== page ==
The DeWitt Museum in Prairie City, housed in the National Register-listed Sumpter Valley Railway Depot building, is home to a collection of significant local historical artifacts and serves as an event space and gathering place for locals and visitors alike. The building itself is a rare example of a two-story rural depot, and serves as an important vestige of the area’s most significant period of development. Maintenance and improvements to the historic structure have been difficult to prioritize and funding is limited, but a dedicated community effort can see these needs met and the depot building continue to represent the history of the upper John Day River Valley and northeastern Oregon.
Originally built to transport timber for the Oregon Lumber Company, the Sumpter Valley Railway began with a route from Baker City to McEwen in 1891, continued to Sumpter in 1896, and was finally completed to Prairie City in 1910. This little railway provided a vital commercial link from the John Day River Valley to the economic hubs of Eastern Oregon.
The DeWitt Museum
Year Built: 1910
Location: Prairie City, Oregon
Stretching 81 miles through three mountain passes from Baker City to Prairie City, the railway not only hauled logs and allowed ore from the many area mines to reach the transcontinental Union Pacific Railroad, but was key to continued delivery of mail and passengers traveling to the area. Production declines in the region’s mines and the growth of highway infrastructure to support the automobile led to the gradual loss of railroad revenues. The line to Prairie City was abandoned in 1933.
Construction of the depot at Prairie City corresponded with the completion of the railroad in 1910. The two-story frame structure features bracketed eaves, clipped gables, corbeled brick chimneys, and minimal decorative details which could be categorized as Folk Victorian. Original use of the structure was divided into both service and residential areas with the waiting room, office, and baggage/freight room located on the ground floor and living quarters on the second floor for the station agent and his family.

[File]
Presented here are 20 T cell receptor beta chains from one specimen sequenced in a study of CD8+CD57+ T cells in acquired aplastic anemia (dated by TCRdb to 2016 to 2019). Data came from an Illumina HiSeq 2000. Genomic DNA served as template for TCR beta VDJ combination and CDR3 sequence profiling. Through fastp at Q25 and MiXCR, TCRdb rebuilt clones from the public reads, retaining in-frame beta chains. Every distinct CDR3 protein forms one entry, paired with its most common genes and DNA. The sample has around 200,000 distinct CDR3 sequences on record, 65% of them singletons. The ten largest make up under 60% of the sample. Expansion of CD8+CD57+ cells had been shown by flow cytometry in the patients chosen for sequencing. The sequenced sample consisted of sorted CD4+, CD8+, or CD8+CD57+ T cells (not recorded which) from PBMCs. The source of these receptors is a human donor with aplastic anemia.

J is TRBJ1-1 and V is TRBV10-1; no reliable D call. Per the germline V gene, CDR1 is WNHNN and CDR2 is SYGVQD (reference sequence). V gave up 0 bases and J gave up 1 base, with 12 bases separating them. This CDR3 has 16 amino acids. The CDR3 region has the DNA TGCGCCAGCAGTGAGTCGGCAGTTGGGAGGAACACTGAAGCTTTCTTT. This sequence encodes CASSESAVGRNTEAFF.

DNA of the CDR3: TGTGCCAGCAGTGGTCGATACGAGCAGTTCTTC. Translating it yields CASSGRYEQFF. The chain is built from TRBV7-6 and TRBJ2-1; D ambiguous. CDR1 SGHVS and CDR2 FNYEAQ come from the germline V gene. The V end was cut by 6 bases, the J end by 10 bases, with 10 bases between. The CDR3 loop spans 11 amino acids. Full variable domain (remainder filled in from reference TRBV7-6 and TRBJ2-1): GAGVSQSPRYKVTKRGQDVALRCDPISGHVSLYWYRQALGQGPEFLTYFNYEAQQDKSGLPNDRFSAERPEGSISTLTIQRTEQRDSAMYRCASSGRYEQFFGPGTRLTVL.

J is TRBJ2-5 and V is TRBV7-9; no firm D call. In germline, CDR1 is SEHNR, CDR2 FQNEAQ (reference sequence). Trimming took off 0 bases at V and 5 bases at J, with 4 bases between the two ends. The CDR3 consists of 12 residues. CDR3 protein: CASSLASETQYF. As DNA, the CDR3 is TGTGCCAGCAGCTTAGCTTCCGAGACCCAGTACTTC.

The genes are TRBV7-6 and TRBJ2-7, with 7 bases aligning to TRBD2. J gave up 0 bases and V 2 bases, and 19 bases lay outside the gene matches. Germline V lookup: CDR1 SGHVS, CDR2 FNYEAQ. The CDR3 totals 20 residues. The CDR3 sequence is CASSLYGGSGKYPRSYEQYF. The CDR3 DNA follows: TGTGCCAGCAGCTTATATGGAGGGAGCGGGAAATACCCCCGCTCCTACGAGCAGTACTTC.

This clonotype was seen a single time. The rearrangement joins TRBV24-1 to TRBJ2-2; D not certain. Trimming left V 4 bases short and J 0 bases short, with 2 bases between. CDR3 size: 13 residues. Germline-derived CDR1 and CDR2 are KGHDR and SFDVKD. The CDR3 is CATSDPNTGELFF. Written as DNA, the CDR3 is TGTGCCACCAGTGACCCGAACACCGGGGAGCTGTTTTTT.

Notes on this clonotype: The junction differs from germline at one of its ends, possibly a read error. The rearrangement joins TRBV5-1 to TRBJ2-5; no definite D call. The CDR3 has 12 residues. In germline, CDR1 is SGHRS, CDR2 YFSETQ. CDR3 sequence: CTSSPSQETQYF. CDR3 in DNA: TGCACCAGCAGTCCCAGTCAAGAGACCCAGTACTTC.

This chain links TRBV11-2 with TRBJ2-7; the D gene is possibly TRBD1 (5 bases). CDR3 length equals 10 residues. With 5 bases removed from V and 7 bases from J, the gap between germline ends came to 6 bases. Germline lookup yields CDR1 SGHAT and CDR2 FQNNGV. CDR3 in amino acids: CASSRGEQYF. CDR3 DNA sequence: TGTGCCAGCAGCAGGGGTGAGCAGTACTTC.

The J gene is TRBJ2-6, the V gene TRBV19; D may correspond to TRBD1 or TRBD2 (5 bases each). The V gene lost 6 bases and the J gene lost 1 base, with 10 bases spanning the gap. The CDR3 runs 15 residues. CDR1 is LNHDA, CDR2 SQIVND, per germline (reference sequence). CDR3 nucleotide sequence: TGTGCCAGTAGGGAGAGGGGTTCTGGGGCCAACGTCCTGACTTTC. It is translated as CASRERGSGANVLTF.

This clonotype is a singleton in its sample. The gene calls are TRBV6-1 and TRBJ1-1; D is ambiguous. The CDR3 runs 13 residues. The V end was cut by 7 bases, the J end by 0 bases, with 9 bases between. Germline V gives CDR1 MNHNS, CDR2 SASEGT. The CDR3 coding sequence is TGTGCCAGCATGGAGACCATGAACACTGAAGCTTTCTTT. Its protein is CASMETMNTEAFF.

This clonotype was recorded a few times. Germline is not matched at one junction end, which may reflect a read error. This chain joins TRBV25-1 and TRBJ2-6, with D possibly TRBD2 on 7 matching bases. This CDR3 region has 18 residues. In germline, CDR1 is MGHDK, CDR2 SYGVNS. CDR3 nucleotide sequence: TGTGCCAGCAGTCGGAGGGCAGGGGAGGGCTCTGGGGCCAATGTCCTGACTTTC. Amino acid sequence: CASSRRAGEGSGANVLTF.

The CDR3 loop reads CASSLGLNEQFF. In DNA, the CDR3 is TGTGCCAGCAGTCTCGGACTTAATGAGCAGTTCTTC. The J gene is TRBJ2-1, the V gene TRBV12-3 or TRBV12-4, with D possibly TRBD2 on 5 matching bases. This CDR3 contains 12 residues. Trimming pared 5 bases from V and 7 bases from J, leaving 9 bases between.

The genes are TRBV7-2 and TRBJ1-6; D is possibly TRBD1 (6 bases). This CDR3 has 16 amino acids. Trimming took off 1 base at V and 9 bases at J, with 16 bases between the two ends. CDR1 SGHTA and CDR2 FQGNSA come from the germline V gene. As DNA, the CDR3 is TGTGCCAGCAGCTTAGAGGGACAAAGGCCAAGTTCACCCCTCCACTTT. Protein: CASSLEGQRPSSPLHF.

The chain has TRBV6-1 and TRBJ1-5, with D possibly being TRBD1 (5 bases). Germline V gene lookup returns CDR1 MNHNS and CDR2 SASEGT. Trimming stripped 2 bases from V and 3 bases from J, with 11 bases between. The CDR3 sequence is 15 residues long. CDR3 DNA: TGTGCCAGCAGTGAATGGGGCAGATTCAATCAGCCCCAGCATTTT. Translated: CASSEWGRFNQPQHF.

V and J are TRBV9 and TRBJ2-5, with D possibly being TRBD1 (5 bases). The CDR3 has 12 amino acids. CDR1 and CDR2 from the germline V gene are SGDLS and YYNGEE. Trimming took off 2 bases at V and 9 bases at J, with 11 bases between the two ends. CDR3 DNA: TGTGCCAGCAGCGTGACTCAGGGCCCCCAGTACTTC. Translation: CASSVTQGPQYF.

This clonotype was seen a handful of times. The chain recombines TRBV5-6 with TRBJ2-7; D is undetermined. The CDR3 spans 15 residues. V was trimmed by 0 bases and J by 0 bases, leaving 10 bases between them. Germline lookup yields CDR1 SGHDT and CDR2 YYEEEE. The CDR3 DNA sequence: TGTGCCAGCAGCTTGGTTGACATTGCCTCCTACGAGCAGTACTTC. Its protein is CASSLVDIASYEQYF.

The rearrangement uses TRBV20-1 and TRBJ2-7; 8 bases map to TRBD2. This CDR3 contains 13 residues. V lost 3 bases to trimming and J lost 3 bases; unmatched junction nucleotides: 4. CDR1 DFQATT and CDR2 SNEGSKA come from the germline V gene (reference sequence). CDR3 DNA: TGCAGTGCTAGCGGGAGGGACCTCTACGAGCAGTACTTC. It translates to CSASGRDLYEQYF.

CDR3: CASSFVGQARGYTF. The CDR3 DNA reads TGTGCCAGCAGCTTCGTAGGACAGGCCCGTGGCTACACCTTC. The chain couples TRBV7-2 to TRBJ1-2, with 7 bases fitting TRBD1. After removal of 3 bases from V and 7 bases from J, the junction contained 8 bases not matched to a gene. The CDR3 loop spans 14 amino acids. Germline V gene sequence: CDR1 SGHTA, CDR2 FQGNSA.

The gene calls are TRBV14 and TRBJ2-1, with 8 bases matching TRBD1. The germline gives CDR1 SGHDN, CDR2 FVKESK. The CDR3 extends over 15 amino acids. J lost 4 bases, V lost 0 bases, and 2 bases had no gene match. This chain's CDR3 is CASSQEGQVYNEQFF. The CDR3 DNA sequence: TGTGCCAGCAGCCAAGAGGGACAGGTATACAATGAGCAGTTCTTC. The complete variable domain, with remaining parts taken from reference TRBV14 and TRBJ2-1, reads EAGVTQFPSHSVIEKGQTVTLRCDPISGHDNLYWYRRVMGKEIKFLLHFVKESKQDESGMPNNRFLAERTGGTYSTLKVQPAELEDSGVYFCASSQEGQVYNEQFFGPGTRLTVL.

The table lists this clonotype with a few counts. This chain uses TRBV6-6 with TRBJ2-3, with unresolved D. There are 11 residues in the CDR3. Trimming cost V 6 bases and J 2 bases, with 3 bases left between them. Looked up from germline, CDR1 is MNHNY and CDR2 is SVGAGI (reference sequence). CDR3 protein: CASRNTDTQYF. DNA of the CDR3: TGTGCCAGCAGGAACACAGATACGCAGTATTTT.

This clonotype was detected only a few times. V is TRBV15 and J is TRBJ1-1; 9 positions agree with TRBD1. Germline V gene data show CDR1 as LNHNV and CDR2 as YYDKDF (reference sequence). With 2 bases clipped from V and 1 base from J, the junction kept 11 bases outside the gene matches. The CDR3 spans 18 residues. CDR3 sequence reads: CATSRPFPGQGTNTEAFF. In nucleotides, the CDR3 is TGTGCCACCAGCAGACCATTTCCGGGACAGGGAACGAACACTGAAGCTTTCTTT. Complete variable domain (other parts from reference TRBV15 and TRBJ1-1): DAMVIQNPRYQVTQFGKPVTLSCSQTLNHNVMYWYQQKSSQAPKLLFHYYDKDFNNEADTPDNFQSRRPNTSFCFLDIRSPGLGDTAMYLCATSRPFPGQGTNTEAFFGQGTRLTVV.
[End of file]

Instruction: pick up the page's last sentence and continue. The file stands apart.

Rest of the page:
With the railroad line, the depot was abandoned in the 1930s. In 1975, Grant County acquired the site for use as park. When funds for the depot’s restoration failed to materialize by 1979, the county considered demolition. In response, a community fundraising effort under the leadership of the Sumpter Valley Depot Restoration Committee successfully undertook the renovation of the structure. The building was listed in the National Register of Historic Places in 1981 and shortly afterwards began use as a permanent home for the DeWitt Museum, a collection of artifacts and objects established by local collector Gail DeWitt which tells the story of Prairie City and Grant County.
Despite periodic maintenance and improvements over the past four decades, the depot building is in immediate need of repair. The primary areas of concern on the exterior include damaged siding, lack of paint, inadequate flashings, damaged chimneys, and damaged doors and windows. In addition to these visible exterior deficiencies, the wall and attic insulation needs to be removed and an appropriate insulation system installed. Failing to address these concerns will accelerate the decay of the structure and continue to harm the collection.
Restoration and repair work undertaken in 2007 utilized faulty materials and techniques that have left the building in a compromised condition. Freezing and thawing moisture has severely damaged the wood trim and siding, leaving some elements too degraded to restore. The roof of the depot building needs replacement or repair, and birds, insects, and other pests are nesting in the structure and causing damage.
Local constituents agreed to raise funds to hire professional expertise to evaluate, prioritize, and estimate the cost of improvements to the structure.
Restore Oregon staff visited the site and met with local constituents to discuss building needs and possible uses for Restore Oregon’s seed grant.
Listed as one of Oregon’s Most Endangered Places.